Revenue at Tullow for 2017 expected to be around $1.7bn
Anglo-Irish exploration firm Tullow Oil expects to report revenue of around $1.7bn (€1.4bn) for 2017, an increase on the $1.27bn in revenue generated in 2016.
Gross profit at the exploration company is expected to be in the region of $800m (€670m), according to the latest trading update from the company.
The group also expects to have generated $0.5bn of free cash flow, significantly exceeding the forecast at the start of the year. This increase is primarily due to strong production performance, rigorous cost discipline and a rising oil price, the company said in its trading update.
The free cash flow has enabled ongoing debt reduction, and Tullow expects year-end net debt to be $3.5bn, a reduction of over $1.3bn over the course of 2017.
“Tullow delivered strong operational and financial performance in 2017 against the backdrop of continued industry volatility,” Paul Mcdade, CEO of Tullow Oil, said.
During the year Tullow's West Africa oil production exceeded expectations for the year averaging 89,100 barrels of oil per day, including 7,400 barrels of oil per day of net production-equivalent payments received under Tullow's insurance for the Jubilee field.
In Europe, working interest gas production performed in line with expectations with full year net production averaging 5,600 barrels of oil equivalent per day.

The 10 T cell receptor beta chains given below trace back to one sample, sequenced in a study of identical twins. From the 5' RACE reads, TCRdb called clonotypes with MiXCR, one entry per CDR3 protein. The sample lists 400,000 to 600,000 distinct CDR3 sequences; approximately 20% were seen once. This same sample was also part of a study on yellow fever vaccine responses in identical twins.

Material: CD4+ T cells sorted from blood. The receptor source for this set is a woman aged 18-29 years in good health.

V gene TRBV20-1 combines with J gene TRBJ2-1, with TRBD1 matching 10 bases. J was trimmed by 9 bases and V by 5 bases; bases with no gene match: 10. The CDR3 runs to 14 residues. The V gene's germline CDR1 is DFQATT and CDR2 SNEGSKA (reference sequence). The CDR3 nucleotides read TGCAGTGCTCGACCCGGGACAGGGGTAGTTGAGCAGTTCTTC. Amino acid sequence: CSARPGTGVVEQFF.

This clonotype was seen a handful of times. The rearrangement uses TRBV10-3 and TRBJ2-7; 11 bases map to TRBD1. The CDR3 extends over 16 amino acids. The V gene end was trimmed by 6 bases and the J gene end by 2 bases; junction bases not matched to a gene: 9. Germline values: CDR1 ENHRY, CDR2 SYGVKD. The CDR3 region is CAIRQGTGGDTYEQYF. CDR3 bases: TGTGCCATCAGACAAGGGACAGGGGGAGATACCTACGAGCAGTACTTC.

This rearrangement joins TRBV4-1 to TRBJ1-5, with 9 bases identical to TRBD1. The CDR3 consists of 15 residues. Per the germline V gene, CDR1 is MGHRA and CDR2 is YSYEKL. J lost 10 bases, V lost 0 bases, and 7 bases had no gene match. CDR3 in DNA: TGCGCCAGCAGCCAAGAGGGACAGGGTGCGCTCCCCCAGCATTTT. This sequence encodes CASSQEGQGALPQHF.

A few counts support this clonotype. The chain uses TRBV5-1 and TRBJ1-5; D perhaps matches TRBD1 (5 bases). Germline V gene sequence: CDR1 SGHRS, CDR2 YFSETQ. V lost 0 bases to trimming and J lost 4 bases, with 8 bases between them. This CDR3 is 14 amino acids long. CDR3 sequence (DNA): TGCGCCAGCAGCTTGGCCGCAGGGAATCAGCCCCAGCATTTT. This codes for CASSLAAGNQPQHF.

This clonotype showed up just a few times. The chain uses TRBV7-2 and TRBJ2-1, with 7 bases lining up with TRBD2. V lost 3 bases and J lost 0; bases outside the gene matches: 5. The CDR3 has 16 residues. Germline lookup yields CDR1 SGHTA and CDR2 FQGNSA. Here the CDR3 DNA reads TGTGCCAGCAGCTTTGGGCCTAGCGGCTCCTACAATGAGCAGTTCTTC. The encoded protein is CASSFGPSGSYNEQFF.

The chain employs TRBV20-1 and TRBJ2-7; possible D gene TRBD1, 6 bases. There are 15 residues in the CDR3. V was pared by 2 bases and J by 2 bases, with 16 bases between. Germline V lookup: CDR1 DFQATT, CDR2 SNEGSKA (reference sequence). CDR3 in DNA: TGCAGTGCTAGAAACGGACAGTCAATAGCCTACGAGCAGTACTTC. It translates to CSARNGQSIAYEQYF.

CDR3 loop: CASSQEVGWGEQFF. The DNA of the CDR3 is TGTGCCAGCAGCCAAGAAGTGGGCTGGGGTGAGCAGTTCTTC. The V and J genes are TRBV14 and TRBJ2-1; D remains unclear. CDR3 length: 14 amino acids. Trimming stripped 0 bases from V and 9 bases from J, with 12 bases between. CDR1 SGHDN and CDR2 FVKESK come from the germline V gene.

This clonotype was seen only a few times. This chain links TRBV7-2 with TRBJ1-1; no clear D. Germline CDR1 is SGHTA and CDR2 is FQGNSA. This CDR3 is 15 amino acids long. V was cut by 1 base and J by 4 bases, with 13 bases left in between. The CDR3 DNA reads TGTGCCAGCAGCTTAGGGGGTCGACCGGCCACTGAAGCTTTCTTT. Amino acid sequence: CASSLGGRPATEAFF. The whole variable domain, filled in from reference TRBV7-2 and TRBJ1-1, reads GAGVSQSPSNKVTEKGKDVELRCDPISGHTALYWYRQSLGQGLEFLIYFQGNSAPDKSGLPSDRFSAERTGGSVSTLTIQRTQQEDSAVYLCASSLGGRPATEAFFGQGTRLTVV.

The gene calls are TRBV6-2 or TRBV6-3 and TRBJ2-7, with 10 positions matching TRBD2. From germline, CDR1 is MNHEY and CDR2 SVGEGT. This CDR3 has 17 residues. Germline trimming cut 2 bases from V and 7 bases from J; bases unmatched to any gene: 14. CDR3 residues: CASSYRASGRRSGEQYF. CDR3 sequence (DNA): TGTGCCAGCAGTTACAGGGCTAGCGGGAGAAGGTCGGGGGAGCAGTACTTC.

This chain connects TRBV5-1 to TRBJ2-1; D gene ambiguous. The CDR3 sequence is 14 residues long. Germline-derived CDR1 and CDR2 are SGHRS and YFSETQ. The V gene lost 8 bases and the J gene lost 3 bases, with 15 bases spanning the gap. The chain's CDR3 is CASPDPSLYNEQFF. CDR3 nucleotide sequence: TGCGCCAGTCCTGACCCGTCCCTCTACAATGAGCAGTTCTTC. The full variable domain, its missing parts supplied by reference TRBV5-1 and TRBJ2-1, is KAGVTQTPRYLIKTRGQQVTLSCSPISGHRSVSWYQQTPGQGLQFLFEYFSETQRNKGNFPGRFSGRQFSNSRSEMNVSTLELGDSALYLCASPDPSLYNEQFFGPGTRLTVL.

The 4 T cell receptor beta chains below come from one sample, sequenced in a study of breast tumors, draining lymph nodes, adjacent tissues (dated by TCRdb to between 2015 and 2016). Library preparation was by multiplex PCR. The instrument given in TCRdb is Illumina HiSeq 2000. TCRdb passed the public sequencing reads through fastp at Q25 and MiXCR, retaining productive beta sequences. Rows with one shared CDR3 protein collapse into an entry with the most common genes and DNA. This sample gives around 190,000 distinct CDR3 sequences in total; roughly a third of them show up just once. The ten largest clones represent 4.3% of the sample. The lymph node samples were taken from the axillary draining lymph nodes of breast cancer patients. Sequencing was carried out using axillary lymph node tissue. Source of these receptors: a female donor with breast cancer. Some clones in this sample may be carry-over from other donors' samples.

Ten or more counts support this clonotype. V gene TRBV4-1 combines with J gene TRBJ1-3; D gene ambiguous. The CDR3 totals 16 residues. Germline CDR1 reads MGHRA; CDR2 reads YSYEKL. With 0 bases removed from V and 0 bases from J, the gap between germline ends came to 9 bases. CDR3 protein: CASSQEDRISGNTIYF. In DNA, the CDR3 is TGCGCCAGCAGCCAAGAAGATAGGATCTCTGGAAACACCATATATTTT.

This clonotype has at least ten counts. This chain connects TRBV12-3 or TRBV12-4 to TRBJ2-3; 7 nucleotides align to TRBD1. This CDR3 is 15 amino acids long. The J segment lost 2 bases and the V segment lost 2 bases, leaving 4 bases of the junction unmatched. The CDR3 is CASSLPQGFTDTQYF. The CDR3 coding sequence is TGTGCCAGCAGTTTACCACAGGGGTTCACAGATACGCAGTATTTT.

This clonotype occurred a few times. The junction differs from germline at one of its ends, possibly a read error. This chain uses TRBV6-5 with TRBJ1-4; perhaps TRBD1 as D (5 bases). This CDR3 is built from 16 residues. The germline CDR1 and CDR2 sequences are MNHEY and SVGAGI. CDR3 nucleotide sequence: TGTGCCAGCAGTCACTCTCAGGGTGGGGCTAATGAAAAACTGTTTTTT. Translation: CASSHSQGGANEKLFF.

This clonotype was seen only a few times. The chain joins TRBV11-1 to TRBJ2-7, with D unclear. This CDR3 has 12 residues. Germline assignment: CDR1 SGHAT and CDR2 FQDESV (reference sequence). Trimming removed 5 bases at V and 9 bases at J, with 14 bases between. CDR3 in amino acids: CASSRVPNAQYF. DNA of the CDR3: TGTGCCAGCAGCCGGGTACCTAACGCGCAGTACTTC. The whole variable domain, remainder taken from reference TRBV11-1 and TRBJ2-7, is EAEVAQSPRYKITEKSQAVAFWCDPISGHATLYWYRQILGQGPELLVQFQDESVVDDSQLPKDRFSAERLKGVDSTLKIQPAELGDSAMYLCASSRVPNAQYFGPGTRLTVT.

Looking to this year, working interest oil production, including production-equivalent insurance payments, is expected to average between 82,000 and 90,000 barrels of oil per day.
Working interest gas production, which includes TEN associated gas sales and the impact of the Netherlands assets sales in 2017, is expected to average between 3,500 and 4,500 barrels of oil equivalent per day. This brings Tullow’s overall group production guidance in 2018, for both oil and gas, to between 86,000 and 95,000 barrels of oil equivalent per day.
“Over 2018 we expect to continue [the] positive momentum. With our diverse low-cost assets and high-graded exploration portfolio, enhanced by recent licence additions in Côte d'Ivoire and Peru, we have a strong foundation to grow the business and further reduce our debt," Mr Mcdade said.
In November Tullow announced that it had completed the refinancing of $2.5bn of Reserves Based Lending ("RBL") credit facilities.
The transaction, which was formally launched in early October last year following the resolution of the Ghana – Ivory Coast border dispute, was materially over-subscribed and extends the maturity of the group's existing RBL credit facilities.
Tullow also decided to reduce the commitments of its revolving corporate credit facility to $600m from $800m, ahead of the scheduled amortisation in January 2018.
As of year-end 2017, Tullow had total headroom including free cash of $1bn with no material near-term debt maturities.